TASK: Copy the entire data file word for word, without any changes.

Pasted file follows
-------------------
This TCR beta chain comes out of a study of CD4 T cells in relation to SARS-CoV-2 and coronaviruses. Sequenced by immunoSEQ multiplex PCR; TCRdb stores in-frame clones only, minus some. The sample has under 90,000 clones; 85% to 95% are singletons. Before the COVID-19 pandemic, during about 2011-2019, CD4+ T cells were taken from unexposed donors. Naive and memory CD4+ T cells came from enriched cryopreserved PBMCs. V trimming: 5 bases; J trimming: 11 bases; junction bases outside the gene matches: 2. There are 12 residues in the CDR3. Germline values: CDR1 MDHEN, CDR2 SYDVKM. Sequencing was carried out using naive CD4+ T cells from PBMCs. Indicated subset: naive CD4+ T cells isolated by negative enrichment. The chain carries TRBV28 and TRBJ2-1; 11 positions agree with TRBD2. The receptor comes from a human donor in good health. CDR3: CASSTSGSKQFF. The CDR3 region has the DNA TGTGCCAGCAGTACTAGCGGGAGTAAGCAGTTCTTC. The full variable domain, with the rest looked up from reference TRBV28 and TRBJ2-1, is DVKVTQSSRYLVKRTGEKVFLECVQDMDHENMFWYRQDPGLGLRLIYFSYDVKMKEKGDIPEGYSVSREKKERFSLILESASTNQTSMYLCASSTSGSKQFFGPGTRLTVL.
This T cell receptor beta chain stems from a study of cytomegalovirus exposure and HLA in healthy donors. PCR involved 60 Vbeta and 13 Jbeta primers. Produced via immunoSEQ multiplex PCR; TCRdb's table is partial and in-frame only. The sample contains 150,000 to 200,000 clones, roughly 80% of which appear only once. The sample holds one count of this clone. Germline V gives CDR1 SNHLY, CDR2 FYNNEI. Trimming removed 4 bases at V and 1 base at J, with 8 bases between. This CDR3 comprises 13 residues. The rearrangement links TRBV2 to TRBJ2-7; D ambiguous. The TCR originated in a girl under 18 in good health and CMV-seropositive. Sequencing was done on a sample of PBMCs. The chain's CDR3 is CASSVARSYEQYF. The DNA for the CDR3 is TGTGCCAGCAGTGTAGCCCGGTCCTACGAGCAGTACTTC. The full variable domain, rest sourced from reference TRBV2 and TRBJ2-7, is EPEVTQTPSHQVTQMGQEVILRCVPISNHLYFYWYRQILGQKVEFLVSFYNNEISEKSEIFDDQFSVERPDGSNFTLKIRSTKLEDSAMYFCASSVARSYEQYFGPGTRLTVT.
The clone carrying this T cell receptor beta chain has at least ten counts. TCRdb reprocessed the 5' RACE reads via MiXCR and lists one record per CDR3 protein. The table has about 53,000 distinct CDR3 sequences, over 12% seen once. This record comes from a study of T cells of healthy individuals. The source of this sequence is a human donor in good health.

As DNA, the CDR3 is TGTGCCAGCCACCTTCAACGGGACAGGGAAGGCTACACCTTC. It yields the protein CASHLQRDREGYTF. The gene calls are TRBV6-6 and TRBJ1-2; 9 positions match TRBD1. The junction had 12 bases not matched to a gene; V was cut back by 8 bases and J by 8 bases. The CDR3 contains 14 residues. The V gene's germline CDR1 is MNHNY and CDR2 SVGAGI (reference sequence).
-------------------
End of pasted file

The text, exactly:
This TCR beta chain comes out of a study of CD4 T cells in relation to SARS-CoV-2 and coronaviruses. Sequenced by immunoSEQ multiplex PCR; TCRdb stores in-frame clones only, minus some. The sample has under 90,000 clones; 85% to 95% are singletons. Before the COVID-19 pandemic, during about 2011-2019, CD4+ T cells were taken from unexposed donors. Naive and memory CD4+ T cells came from enriched cryopreserved PBMCs. V trimming: 5 bases; J trimming: 11 bases; junction bases outside the gene matches: 2. There are 12 residues in the CDR3. Germline values: CDR1 MDHEN, CDR2 SYDVKM. Sequencing was carried out using naive CD4+ T cells from PBMCs. Indicated subset: naive CD4+ T cells isolated by negative enrichment. The chain carries TRBV28 and TRBJ2-1; 11 positions agree with TRBD2. The receptor comes from a human donor in good health. CDR3: CASSTSGSKQFF. The CDR3 region has the DNA TGTGCCAGCAGTACTAGCGGGAGTAAGCAGTTCTTC. The full variable domain, with the rest looked up from reference TRBV28 and TRBJ2-1, is DVKVTQSSRYLVKRTGEKVFLECVQDMDHENMFWYRQDPGLGLRLIYFSYDVKMKEKGDIPEGYSVSREKKERFSLILESASTNQTSMYLCASSTSGSKQFFGPGTRLTVL.
This T cell receptor beta chain stems from a study of cytomegalovirus exposure and HLA in healthy donors. PCR involved 60 Vbeta and 13 Jbeta primers. Produced via immunoSEQ multiplex PCR; TCRdb's table is partial and in-frame only. The sample contains 150,000 to 200,000 clones, roughly 80% of which appear only once. The sample holds one count of this clone. Germline V gives CDR1 SNHLY, CDR2 FYNNEI. Trimming removed 4 bases at V and 1 base at J, with 8 bases between. This CDR3 comprises 13 residues. The rearrangement links TRBV2 to TRBJ2-7; D ambiguous. The TCR originated in a girl under 18 in good health and CMV-seropositive. Sequencing was done on a sample of PBMCs. The chain's CDR3 is CASSVARSYEQYF. The DNA for the CDR3 is TGTGCCAGCAGTGTAGCCCGGTCCTACGAGCAGTACTTC. The full variable domain, rest sourced from reference TRBV2 and TRBJ2-7, is EPEVTQTPSHQVTQMGQEVILRCVPISNHLYFYWYRQILGQKVEFLVSFYNNEISEKSEIFDDQFSVERPDGSNFTLKIRSTKLEDSAMYFCASSVARSYEQYFGPGTRLTVT.
The clone carrying this T cell receptor beta chain has at least ten counts. TCRdb reprocessed the 5' RACE reads via MiXCR and lists one record per CDR3 protein. The table has about 53,000 distinct CDR3 sequences, over 12% seen once. This record comes from a study of T cells of healthy individuals. The source of this sequence is a human donor in good health.

As DNA, the CDR3 is TGTGCCAGCCACCTTCAACGGGACAGGGAAGGCTACACCTTC. It yields the protein CASHLQRDREGYTF. The gene calls are TRBV6-6 and TRBJ1-2; 9 positions match TRBD1. The junction had 12 bases not matched to a gene; V was cut back by 8 bases and J by 8 bases. The CDR3 contains 14 residues. The V gene's germline CDR1 is MNHNY and CDR2 SVGAGI (reference sequence).